Circling back to the achievements he made wth his breakout doc Sharkwater, filmmaker/conservationist Rob Stewart checks in in the status of sharks in his final film Sharkwater: Extinction. The documentary, however, takes on a parallel meaning because it’s not only a swan song to an endangered species, it’s also a touching goodbye to Stewart and his career in activism.
Pogey Beach offers a predicament: it’s a comedy that’s not necessarily funny, but you’ll still laugh for the right reasons. Jeremy Larter’s slacker comedy will put the viewer in more of a fugue state than sun stroke ever could.
Netflix’s sports drama High Flying Bird is exactly the film you expect from Academy Award winning director Steven Soderbergh (Traffic). Using the experimental “look” of last year’s underrated Unsane and the foreboding “feel” of Contagion, High Flying Bird gives a fly-on-the-wall perspective of a sports agent (André Holland) as he senses fast-forming cracks in his career during an NBA lockout.
The Fyre Festival isn’t the only subject to have recent duel documentaries.
NOTE: Wonders of the Sea is currently being screened in 3D across Canada, but this review reflects the 2D version of the film. Wonders of the Sea has everything that you would get out of an uninterrupted computer screensaver of the ocean floor: opulent underwater visuals of fish and undefinable critters, and crossover transitions that meld everything together. The screensaver is better, however, because it’s quiet. Wonders of the Sea is informative, but there are too many…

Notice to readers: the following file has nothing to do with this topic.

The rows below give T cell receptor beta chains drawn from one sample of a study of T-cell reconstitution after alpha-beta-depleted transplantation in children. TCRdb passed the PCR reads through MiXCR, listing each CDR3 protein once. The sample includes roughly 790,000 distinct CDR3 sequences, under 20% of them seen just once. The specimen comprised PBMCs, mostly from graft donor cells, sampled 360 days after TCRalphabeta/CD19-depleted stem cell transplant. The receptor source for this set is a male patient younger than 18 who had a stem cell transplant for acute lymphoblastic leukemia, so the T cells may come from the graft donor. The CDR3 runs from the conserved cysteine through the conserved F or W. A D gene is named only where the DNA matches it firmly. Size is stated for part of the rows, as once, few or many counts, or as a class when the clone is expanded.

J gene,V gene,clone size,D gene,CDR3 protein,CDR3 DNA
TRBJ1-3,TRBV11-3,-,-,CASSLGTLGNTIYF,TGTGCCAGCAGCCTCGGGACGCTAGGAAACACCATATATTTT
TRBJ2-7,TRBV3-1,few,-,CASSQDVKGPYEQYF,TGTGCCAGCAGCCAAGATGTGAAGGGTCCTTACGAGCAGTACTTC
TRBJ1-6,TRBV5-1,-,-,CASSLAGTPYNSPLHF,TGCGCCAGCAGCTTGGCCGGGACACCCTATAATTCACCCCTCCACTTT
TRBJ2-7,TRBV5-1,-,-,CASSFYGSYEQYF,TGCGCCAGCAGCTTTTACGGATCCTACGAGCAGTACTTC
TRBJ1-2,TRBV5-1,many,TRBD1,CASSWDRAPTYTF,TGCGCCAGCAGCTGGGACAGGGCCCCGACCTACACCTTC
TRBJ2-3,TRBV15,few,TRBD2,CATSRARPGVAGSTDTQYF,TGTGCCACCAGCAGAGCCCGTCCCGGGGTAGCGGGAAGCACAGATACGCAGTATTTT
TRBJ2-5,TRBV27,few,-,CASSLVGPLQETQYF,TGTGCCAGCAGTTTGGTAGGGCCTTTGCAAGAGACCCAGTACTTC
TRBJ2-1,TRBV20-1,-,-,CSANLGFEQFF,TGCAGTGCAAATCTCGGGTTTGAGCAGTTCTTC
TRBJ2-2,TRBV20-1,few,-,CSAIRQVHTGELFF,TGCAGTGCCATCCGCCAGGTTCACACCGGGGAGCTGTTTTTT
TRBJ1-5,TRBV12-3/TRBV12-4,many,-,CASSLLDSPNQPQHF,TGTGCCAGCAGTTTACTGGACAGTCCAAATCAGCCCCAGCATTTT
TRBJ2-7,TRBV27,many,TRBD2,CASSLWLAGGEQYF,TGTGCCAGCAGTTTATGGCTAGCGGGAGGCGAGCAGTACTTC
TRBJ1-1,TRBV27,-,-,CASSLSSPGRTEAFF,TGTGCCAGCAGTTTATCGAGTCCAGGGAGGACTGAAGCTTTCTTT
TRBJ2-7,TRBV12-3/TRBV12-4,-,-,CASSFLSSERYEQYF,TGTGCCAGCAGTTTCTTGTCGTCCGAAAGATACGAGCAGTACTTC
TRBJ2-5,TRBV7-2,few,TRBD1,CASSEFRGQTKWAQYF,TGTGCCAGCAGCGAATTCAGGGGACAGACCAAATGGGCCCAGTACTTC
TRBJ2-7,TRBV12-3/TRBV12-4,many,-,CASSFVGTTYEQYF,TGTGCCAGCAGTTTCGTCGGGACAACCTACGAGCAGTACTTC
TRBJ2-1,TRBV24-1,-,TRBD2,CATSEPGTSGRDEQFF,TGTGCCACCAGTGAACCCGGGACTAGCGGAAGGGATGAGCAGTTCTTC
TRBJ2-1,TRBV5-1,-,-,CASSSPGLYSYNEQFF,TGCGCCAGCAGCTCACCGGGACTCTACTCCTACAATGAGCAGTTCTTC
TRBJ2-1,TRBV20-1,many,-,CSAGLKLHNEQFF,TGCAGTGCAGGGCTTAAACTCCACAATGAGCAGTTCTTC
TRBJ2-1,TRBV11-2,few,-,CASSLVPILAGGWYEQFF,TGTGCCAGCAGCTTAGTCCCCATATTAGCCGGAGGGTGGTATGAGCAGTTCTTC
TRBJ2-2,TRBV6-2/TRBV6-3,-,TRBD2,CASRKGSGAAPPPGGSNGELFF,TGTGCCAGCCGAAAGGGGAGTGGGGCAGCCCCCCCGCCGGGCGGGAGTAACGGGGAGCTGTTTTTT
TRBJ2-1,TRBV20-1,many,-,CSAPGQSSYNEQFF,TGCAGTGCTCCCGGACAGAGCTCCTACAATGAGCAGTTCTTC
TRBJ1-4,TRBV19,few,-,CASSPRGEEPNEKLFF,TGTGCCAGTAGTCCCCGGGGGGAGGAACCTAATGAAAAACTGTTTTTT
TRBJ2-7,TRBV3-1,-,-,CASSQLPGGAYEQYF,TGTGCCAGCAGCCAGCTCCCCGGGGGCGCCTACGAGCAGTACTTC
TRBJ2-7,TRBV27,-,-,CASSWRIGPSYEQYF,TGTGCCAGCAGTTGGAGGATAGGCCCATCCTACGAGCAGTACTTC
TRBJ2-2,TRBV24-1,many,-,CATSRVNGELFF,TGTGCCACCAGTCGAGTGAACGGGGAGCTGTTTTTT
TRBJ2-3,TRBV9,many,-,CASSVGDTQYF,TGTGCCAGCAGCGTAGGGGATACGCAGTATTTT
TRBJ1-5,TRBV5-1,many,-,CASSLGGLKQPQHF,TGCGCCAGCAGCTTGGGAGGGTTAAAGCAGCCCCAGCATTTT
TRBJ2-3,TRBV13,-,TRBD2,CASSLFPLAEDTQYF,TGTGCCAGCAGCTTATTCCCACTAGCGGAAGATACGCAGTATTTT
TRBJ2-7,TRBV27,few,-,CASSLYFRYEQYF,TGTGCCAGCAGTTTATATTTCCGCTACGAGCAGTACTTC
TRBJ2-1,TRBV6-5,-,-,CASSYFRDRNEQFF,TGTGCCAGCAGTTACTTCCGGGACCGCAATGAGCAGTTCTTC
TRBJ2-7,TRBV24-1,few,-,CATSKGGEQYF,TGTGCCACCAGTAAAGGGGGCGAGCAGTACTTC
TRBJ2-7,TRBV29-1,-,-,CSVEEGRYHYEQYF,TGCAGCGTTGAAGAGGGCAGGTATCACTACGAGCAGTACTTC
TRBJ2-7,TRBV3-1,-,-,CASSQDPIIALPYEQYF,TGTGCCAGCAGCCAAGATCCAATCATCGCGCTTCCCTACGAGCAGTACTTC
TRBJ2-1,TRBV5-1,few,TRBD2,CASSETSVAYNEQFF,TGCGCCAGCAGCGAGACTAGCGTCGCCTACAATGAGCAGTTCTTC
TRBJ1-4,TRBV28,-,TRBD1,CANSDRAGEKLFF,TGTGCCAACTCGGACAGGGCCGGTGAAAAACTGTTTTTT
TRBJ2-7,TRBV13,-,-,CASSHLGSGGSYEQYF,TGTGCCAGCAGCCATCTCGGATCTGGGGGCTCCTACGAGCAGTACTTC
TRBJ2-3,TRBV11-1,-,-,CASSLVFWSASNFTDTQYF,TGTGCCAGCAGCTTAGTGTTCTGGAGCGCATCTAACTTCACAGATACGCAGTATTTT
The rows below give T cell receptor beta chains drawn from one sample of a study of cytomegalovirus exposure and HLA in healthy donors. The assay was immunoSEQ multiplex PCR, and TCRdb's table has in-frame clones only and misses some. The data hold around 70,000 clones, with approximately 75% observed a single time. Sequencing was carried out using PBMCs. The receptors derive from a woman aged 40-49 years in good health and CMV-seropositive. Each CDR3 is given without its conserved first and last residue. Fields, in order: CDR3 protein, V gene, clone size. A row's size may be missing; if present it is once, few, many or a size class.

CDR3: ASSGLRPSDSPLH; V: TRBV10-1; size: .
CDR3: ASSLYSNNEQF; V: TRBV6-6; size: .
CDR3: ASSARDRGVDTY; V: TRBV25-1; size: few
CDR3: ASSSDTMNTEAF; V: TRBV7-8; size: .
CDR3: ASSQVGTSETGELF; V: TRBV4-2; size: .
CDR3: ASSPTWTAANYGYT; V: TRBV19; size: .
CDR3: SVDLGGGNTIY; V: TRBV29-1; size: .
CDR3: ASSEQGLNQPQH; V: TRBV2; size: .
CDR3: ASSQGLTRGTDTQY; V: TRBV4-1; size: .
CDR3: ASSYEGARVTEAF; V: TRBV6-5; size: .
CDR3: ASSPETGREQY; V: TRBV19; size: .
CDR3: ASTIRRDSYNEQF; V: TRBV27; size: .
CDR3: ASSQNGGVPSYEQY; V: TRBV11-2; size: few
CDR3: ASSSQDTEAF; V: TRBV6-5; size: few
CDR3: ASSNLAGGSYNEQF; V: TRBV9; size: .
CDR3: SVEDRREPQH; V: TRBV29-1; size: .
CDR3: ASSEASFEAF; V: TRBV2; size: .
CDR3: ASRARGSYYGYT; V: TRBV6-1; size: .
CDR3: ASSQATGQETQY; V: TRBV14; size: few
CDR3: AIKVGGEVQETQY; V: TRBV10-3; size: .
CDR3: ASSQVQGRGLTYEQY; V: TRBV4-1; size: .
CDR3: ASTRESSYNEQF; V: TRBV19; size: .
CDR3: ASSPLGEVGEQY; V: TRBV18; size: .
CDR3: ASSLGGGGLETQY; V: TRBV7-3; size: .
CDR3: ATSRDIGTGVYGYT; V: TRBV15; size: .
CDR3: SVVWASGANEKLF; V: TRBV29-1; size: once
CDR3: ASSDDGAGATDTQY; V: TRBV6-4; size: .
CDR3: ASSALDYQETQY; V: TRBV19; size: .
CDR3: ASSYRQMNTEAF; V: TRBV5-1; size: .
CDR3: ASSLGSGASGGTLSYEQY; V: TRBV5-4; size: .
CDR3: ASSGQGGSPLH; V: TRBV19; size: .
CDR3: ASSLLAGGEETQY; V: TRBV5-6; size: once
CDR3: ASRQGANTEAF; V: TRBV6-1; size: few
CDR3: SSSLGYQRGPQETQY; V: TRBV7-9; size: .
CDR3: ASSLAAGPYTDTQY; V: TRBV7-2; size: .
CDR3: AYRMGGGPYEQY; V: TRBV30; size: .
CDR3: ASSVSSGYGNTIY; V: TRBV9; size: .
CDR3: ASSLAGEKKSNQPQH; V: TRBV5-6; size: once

I’ve been hard on Illumination in the past, but for a good reason. Universal’s animation company always seemed to be borrowing from other brands, from copycat plots to specific character designs. This makes the studio’s version of Dr. Seuss’ The Grinch a bit of an anomaly. It’s an existing, well known property that could’ve been another clone but, instead, Illumination has provided a new take on the popular Dr. Seuss curmudgeon, which also includes luscious animation…
Into Invisible Light would have had better compatibility on stage than how it currently plays in its cinematic scope. As it is, the movie’s fine – decent even. But by projecting itself to fill a larger space, Shelagh Carter’s modest dialogue-driven drama calls attention to its barebones aesthetics when really these details should be, well, invisible.
A Breath Away emerges in the midst of a growing number of films dedicated to portraying the horrors of environmental disaster. Timely as it is horrifying, A Breath Away is an emotionally-charged thriller that broadly follows the algorithmic pattern set by previous disaster films, and has little to say ideologically about its central issues.